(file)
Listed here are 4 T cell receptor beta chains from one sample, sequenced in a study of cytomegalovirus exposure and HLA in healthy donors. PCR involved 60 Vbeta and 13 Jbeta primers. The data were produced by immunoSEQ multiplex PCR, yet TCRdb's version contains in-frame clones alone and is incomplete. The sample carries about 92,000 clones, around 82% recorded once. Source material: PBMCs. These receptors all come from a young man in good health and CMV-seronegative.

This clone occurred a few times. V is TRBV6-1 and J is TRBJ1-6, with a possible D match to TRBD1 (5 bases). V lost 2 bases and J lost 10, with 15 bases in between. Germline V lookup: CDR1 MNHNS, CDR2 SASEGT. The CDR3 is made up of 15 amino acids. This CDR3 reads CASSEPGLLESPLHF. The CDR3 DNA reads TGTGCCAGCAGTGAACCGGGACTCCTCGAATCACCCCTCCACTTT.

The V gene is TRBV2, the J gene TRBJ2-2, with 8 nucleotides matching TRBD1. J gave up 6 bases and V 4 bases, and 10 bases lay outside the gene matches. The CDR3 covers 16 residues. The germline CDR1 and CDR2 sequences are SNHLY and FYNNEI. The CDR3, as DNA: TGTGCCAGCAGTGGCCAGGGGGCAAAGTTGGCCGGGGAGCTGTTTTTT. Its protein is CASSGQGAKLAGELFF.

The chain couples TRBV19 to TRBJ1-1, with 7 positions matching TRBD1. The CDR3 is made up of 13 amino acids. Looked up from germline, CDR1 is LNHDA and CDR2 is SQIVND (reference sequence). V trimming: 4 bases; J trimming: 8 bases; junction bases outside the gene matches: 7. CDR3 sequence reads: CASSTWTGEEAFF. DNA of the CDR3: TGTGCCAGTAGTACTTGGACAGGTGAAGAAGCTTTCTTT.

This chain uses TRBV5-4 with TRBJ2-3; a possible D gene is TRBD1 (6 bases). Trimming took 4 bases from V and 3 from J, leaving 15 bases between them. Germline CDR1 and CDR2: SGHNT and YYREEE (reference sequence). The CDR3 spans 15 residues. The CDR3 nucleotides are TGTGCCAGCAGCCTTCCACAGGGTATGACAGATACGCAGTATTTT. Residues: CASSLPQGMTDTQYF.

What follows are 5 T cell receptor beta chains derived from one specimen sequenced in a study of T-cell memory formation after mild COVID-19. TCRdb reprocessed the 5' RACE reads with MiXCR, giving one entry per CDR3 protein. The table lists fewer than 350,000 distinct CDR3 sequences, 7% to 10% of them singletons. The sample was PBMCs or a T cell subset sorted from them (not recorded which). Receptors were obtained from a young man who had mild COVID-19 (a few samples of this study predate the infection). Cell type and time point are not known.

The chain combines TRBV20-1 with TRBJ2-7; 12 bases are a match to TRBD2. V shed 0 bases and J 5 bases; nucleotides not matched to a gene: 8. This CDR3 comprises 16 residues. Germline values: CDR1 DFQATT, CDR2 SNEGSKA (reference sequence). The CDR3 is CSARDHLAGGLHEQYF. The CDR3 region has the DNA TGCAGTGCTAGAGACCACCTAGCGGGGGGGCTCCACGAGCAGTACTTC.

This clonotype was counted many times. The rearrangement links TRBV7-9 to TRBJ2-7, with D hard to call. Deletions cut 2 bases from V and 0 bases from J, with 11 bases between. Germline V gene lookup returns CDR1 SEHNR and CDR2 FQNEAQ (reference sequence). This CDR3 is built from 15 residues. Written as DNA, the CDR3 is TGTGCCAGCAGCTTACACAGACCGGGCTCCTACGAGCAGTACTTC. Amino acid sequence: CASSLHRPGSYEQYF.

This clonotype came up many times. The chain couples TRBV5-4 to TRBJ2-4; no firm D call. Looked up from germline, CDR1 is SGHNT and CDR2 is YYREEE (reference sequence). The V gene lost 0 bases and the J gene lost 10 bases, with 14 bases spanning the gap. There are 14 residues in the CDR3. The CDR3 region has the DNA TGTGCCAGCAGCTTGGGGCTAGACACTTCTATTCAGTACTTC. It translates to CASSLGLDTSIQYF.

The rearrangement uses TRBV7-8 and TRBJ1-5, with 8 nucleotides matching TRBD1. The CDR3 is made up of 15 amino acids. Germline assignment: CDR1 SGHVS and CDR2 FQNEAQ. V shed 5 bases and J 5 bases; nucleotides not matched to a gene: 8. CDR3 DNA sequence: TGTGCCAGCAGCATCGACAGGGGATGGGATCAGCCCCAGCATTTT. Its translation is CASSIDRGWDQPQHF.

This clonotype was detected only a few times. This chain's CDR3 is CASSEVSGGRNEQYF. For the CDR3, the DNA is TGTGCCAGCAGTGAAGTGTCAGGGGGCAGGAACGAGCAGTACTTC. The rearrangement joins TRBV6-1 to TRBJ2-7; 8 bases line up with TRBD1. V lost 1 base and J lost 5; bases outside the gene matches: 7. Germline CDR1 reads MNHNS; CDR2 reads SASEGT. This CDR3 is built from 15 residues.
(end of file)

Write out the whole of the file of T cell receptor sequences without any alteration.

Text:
Listed here are 4 T cell receptor beta chains from one sample, sequenced in a study of cytomegalovirus exposure and HLA in healthy donors. PCR involved 60 Vbeta and 13 Jbeta primers. The data were produced by immunoSEQ multiplex PCR, yet TCRdb's version contains in-frame clones alone and is incomplete. The sample carries about 92,000 clones, around 82% recorded once. Source material: PBMCs. These receptors all come from a young man in good health and CMV-seronegative.

This clone occurred a few times. V is TRBV6-1 and J is TRBJ1-6, with a possible D match to TRBD1 (5 bases). V lost 2 bases and J lost 10, with 15 bases in between. Germline V lookup: CDR1 MNHNS, CDR2 SASEGT. The CDR3 is made up of 15 amino acids. This CDR3 reads CASSEPGLLESPLHF. The CDR3 DNA reads TGTGCCAGCAGTGAACCGGGACTCCTCGAATCACCCCTCCACTTT.

The V gene is TRBV2, the J gene TRBJ2-2, with 8 nucleotides matching TRBD1. J gave up 6 bases and V 4 bases, and 10 bases lay outside the gene matches. The CDR3 covers 16 residues. The germline CDR1 and CDR2 sequences are SNHLY and FYNNEI. The CDR3, as DNA: TGTGCCAGCAGTGGCCAGGGGGCAAAGTTGGCCGGGGAGCTGTTTTTT. Its protein is CASSGQGAKLAGELFF.

The chain couples TRBV19 to TRBJ1-1, with 7 positions matching TRBD1. The CDR3 is made up of 13 amino acids. Looked up from germline, CDR1 is LNHDA and CDR2 is SQIVND (reference sequence). V trimming: 4 bases; J trimming: 8 bases; junction bases outside the gene matches: 7. CDR3 sequence reads: CASSTWTGEEAFF. DNA of the CDR3: TGTGCCAGTAGTACTTGGACAGGTGAAGAAGCTTTCTTT.

This chain uses TRBV5-4 with TRBJ2-3; a possible D gene is TRBD1 (6 bases). Trimming took 4 bases from V and 3 from J, leaving 15 bases between them. Germline CDR1 and CDR2: SGHNT and YYREEE (reference sequence). The CDR3 spans 15 residues. The CDR3 nucleotides are TGTGCCAGCAGCCTTCCACAGGGTATGACAGATACGCAGTATTTT. Residues: CASSLPQGMTDTQYF.

What follows are 5 T cell receptor beta chains derived from one specimen sequenced in a study of T-cell memory formation after mild COVID-19. TCRdb reprocessed the 5' RACE reads with MiXCR, giving one entry per CDR3 protein. The table lists fewer than 350,000 distinct CDR3 sequences, 7% to 10% of them singletons. The sample was PBMCs or a T cell subset sorted from them (not recorded which). Receptors were obtained from a young man who had mild COVID-19 (a few samples of this study predate the infection). Cell type and time point are not known.

The chain combines TRBV20-1 with TRBJ2-7; 12 bases are a match to TRBD2. V shed 0 bases and J 5 bases; nucleotides not matched to a gene: 8. This CDR3 comprises 16 residues. Germline values: CDR1 DFQATT, CDR2 SNEGSKA (reference sequence). The CDR3 is CSARDHLAGGLHEQYF. The CDR3 region has the DNA TGCAGTGCTAGAGACCACCTAGCGGGGGGGCTCCACGAGCAGTACTTC.

This clonotype was counted many times. The rearrangement links TRBV7-9 to TRBJ2-7, with D hard to call. Deletions cut 2 bases from V and 0 bases from J, with 11 bases between. Germline V gene lookup returns CDR1 SEHNR and CDR2 FQNEAQ (reference sequence). This CDR3 is built from 15 residues. Written as DNA, the CDR3 is TGTGCCAGCAGCTTACACAGACCGGGCTCCTACGAGCAGTACTTC. Amino acid sequence: CASSLHRPGSYEQYF.

This clonotype came up many times. The chain couples TRBV5-4 to TRBJ2-4; no firm D call. Looked up from germline, CDR1 is SGHNT and CDR2 is YYREEE (reference sequence). The V gene lost 0 bases and the J gene lost 10 bases, with 14 bases spanning the gap. There are 14 residues in the CDR3. The CDR3 region has the DNA TGTGCCAGCAGCTTGGGGCTAGACACTTCTATTCAGTACTTC. It translates to CASSLGLDTSIQYF.

The rearrangement uses TRBV7-8 and TRBJ1-5, with 8 nucleotides matching TRBD1. The CDR3 is made up of 15 amino acids. Germline assignment: CDR1 SGHVS and CDR2 FQNEAQ. V shed 5 bases and J 5 bases; nucleotides not matched to a gene: 8. CDR3 DNA sequence: TGTGCCAGCAGCATCGACAGGGGATGGGATCAGCCCCAGCATTTT. Its translation is CASSIDRGWDQPQHF.

This clonotype was detected only a few times. This chain's CDR3 is CASSEVSGGRNEQYF. For the CDR3, the DNA is TGTGCCAGCAGTGAAGTGTCAGGGGGCAGGAACGAGCAGTACTTC. The rearrangement joins TRBV6-1 to TRBJ2-7; 8 bases line up with TRBD1. V lost 1 base and J lost 5; bases outside the gene matches: 7. Germline CDR1 reads MNHNS; CDR2 reads SASEGT. This CDR3 is built from 15 residues.